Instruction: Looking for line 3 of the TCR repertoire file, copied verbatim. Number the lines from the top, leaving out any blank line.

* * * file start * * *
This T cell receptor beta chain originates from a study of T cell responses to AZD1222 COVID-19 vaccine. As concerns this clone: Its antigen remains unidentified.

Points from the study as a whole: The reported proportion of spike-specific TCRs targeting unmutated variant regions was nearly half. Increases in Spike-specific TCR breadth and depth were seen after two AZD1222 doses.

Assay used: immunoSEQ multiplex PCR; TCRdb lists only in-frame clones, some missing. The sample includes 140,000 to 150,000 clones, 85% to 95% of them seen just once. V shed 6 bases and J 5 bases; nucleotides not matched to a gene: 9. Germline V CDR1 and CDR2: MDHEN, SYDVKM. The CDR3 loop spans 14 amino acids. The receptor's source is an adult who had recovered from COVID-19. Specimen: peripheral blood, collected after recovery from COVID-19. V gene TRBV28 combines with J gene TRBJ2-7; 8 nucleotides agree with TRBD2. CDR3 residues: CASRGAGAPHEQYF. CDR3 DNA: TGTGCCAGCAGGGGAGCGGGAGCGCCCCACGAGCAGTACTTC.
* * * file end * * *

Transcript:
Assay used: immunoSEQ multiplex PCR; TCRdb lists only in-frame clones, some missing. The sample includes 140,000 to 150,000 clones, 85% to 95% of them seen just once. V shed 6 bases and J 5 bases; nucleotides not matched to a gene: 9. Germline V CDR1 and CDR2: MDHEN, SYDVKM. The CDR3 loop spans 14 amino acids. The receptor's source is an adult who had recovered from COVID-19. Specimen: peripheral blood, collected after recovery from COVID-19. V gene TRBV28 combines with J gene TRBJ2-7; 8 nucleotides agree with TRBD2. CDR3 residues: CASRGAGAPHEQYF. CDR3 DNA: TGTGCCAGCAGGGGAGCGGGAGCGCCCCACGAGCAGTACTTC.